Like almost ever person I know--in the United States and abroad--I vividly remember where I was when I first heard that the World Trade Center had been struck by a plane. I remember, too, the questions that attack raised for me, most of which are still unresolved.
I was the pastor at the time of the First Congregational Church of Somerville, MA at the time, and by mid-day I put a sign outside the church that said simply, "Pray With Us 7:30 pm". We kept the lights low that night, lit the candles we use on Christmas Eve, and sang a refrain from the Taize Community: "Bless the Lord my soul, and bless God's holy name. Bless the Lord, my soul, who leads me into life." It was probably the realest, rawest communal prayer I have ever experienced.
That week, as I tried to write a sermon for the coming Sunday, the words of that song came back to me again and again. I thought of Moses' final words to the Israelites as they stood at the edge of the Promised Land: "Choose life!" he commanded them. Clearly, there was another option, the one the 9-11 terrorists chose. Although the consequences were horrific, death was a choice that was available to them. It's available to us, to everyone.
So given that choice is not only ours, but everyone's, how can we live? Since we can't eliminate the choice between life and death, we have to try to influence other people as they make that choice. In the end, I have to believe that our choice of life is, in itself, persuasive. By embracing life, loving it, and celebrating it in a hospitable, open way, we can make it easier, more likely that others will choose life as well.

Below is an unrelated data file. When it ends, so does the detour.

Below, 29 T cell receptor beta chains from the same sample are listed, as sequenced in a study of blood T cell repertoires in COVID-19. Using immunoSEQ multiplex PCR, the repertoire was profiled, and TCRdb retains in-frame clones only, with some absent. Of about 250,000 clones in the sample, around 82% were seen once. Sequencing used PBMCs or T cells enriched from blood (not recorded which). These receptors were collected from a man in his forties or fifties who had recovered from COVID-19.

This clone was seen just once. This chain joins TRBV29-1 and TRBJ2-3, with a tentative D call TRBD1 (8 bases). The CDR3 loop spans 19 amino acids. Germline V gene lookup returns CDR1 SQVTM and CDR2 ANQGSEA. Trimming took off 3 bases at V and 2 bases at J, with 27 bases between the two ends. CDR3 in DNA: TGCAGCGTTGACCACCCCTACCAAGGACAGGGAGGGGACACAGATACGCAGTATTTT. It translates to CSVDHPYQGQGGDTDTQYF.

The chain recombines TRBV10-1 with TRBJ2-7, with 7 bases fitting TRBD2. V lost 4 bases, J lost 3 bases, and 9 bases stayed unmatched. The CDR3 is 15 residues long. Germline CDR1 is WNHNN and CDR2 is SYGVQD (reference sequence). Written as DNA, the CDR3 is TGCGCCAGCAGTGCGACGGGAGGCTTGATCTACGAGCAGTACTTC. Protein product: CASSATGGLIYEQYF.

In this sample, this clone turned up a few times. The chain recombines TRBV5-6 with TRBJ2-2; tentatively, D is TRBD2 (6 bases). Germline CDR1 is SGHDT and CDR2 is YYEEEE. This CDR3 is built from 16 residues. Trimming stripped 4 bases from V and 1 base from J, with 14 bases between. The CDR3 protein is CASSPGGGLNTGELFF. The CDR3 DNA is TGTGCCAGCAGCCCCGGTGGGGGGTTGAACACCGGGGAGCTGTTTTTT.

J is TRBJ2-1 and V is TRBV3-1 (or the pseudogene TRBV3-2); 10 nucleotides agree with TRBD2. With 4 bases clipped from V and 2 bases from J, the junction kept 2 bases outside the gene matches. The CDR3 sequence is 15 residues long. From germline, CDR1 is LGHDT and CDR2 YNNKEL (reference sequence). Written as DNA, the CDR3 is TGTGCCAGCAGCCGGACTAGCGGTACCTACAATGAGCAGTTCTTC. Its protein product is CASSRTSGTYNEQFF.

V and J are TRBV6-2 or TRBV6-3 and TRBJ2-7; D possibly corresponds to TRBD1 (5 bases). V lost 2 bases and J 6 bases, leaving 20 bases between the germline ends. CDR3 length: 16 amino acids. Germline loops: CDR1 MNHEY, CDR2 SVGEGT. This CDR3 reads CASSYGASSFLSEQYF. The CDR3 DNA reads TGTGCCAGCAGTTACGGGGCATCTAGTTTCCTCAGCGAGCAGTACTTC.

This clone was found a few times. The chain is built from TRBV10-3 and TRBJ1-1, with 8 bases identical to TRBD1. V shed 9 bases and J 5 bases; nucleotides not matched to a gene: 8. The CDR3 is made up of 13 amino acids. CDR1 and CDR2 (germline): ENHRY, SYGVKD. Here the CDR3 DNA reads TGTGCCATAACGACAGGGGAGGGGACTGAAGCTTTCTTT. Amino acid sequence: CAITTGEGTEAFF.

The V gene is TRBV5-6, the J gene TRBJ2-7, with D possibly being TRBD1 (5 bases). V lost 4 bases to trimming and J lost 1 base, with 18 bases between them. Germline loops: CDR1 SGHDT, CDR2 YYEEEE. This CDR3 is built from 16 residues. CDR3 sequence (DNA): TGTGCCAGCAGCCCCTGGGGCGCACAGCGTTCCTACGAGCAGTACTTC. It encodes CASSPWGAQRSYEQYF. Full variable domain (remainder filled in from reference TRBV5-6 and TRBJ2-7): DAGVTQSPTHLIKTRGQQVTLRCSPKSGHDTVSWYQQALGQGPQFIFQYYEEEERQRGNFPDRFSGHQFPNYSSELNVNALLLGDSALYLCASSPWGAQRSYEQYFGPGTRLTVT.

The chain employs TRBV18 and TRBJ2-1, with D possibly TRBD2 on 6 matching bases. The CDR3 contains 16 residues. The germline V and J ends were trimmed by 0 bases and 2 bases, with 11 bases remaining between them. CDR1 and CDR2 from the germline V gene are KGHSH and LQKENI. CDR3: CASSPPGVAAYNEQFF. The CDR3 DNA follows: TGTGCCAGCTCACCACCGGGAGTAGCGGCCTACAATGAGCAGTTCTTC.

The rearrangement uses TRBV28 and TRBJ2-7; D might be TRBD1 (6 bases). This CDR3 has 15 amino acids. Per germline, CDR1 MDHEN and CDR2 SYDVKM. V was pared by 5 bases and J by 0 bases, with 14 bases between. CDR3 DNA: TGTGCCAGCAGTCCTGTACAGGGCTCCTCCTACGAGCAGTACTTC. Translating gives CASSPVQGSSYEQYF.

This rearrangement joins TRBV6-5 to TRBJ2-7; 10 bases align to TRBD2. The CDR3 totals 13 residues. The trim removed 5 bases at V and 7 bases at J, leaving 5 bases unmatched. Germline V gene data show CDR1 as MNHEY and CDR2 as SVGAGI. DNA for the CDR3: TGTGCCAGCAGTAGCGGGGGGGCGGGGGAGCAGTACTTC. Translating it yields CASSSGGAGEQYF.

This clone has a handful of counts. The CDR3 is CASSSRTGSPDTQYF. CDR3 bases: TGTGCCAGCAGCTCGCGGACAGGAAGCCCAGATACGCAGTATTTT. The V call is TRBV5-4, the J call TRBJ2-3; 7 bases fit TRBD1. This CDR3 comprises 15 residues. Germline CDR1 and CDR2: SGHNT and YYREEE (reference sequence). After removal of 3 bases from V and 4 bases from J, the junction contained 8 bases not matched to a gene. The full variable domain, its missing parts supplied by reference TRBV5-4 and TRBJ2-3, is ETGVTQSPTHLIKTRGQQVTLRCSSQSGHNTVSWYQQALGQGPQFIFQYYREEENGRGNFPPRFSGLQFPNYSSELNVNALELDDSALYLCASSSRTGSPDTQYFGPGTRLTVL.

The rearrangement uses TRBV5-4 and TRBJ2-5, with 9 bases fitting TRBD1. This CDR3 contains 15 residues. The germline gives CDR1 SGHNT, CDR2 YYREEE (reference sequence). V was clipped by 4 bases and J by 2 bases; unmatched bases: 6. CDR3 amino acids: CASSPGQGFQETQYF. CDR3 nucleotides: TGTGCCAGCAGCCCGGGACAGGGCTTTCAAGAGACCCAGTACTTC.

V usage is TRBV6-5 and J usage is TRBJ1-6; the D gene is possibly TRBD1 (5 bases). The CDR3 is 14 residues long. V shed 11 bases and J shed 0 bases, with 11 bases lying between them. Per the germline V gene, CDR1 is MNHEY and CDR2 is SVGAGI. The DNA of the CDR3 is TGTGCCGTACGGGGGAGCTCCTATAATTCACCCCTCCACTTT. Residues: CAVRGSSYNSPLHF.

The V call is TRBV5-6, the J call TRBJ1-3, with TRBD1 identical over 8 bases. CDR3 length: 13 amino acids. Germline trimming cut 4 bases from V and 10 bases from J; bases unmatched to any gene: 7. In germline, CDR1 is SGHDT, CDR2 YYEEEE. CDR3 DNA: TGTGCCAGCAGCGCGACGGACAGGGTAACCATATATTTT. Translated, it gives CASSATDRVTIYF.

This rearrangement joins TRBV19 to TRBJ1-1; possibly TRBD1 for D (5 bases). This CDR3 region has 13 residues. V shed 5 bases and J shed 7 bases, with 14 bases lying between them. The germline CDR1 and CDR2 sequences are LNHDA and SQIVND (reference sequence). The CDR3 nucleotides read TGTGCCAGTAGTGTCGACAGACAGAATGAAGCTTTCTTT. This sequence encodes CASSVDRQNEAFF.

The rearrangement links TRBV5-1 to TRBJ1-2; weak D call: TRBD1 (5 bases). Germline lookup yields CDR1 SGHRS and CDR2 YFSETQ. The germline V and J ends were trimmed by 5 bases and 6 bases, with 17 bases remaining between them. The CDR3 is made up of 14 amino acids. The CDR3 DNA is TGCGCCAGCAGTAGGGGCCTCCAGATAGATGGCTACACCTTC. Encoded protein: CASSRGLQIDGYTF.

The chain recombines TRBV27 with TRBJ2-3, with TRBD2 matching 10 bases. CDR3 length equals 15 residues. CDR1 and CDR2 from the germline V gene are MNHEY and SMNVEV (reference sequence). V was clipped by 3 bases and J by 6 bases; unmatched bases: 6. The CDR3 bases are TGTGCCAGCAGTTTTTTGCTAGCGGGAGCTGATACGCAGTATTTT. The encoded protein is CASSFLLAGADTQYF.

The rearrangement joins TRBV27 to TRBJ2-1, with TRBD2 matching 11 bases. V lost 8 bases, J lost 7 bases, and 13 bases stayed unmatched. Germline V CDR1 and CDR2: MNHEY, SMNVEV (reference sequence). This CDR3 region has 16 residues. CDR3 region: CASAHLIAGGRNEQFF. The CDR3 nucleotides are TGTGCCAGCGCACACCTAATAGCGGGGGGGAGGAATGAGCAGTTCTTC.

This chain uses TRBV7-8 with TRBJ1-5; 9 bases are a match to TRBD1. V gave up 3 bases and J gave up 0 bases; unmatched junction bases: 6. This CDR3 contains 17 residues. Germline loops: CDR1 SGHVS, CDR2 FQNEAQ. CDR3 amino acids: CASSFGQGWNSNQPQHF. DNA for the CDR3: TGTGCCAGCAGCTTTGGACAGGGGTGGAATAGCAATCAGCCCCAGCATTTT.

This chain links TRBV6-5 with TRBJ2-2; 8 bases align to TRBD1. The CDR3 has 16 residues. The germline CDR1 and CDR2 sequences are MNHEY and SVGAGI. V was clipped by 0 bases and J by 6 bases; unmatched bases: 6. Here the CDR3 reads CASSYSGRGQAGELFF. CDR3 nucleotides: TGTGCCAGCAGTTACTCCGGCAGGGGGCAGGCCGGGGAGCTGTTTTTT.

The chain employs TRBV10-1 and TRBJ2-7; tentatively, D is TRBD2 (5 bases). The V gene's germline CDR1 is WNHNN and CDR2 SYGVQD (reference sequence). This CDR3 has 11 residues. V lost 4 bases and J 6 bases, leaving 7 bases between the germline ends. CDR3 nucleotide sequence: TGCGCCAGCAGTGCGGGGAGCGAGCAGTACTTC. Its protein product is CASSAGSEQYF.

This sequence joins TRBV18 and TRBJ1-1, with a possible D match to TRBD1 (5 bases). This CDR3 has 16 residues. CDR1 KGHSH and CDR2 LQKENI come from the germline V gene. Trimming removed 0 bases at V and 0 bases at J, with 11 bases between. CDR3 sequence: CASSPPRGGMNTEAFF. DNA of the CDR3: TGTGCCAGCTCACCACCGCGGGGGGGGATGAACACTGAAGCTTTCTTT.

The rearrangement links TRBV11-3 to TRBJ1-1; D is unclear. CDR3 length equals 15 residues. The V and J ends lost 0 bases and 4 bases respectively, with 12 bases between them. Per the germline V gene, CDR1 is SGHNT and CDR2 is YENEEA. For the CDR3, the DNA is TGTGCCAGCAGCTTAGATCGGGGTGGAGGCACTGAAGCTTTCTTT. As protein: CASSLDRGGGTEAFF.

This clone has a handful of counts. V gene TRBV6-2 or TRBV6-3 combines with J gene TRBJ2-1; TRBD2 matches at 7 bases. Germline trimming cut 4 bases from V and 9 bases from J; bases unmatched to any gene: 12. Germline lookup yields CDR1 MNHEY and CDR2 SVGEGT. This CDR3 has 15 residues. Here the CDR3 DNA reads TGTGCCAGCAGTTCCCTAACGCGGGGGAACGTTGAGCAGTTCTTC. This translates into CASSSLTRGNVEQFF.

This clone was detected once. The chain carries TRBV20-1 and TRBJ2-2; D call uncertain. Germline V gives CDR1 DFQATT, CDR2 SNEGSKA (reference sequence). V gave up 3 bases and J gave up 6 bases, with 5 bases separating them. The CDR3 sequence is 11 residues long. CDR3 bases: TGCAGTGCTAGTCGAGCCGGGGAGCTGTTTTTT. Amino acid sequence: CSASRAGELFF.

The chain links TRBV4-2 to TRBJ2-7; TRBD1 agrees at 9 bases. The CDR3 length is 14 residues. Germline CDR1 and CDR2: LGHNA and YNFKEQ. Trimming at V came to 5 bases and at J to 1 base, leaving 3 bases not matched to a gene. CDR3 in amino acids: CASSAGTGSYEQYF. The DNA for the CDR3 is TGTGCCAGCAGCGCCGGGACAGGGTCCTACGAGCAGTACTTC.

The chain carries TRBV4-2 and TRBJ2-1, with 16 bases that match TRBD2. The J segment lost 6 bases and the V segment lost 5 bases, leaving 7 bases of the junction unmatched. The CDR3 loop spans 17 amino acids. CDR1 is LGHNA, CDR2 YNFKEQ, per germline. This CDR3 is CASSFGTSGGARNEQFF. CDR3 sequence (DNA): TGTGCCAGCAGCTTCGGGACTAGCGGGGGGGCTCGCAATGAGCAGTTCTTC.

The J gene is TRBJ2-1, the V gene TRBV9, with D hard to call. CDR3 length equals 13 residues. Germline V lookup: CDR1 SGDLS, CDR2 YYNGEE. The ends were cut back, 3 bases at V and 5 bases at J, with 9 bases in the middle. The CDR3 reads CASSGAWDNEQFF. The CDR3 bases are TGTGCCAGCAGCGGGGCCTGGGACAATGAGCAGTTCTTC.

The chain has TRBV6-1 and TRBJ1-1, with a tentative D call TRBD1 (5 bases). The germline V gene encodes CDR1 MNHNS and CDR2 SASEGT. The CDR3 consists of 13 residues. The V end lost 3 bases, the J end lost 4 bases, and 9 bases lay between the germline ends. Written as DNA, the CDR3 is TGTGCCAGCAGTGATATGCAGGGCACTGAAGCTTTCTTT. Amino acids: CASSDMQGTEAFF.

That was, at least, what I preached that first Sunday after 9-11. I still believe what I said, but I'm haunted by one piece of the story of 9-11. The people who committed those attacks lived in the United States for some years prior to their crime. They probably had some bad experiences with Americans, but I'm sure that there were plenty of shopkeepers who wished them a good day, plenty of people who smiled at them on the street, plenty of children who giggled and skipped as they walked past them on the sidewalk. They were surrounded by people who chose life--why didn't they catch it from them?
The answer, it seems, has something to do with living "in but not of" a community, a culture, a people. Somehow, those men were able to live in our culture while holding themselves apart from it. So we didn't influence them. So it was still possible to kill us.
One of the things I have come to understand about my own religious life over the years is that I am interested in preserving distinctives. I like being a Christian--being the follower of a particular path--and have no interest in transcending those particulars are becoming One With Everything. I enjoy finding connections between my religious path and those of others, but I don't want to focus only on the things we hold in common. I want hear about the particularities of other paths--cultural distinctives but also the stories and teachings and specific rituals and beliefs that make us distinct. In a recent conversation in an interfaith group, I found myself siding with the rabbi much more than the Unitarians. I like the idea God having particular relationships with particular people, primitive and magical as that can be at times.
So am I part of the problem? Are Christians like me--Christian LEADERS like me--who encourage distinctiveness, who talk about having a distinctive witness to the rest of the world--part of the problem? If we are to choose life, and influence the choices of others in the same direction, do we need to speak more and more in universal, cross-cultural terms? If we do, could we still tell stories?
As this week draws to a close, I still can only wonder....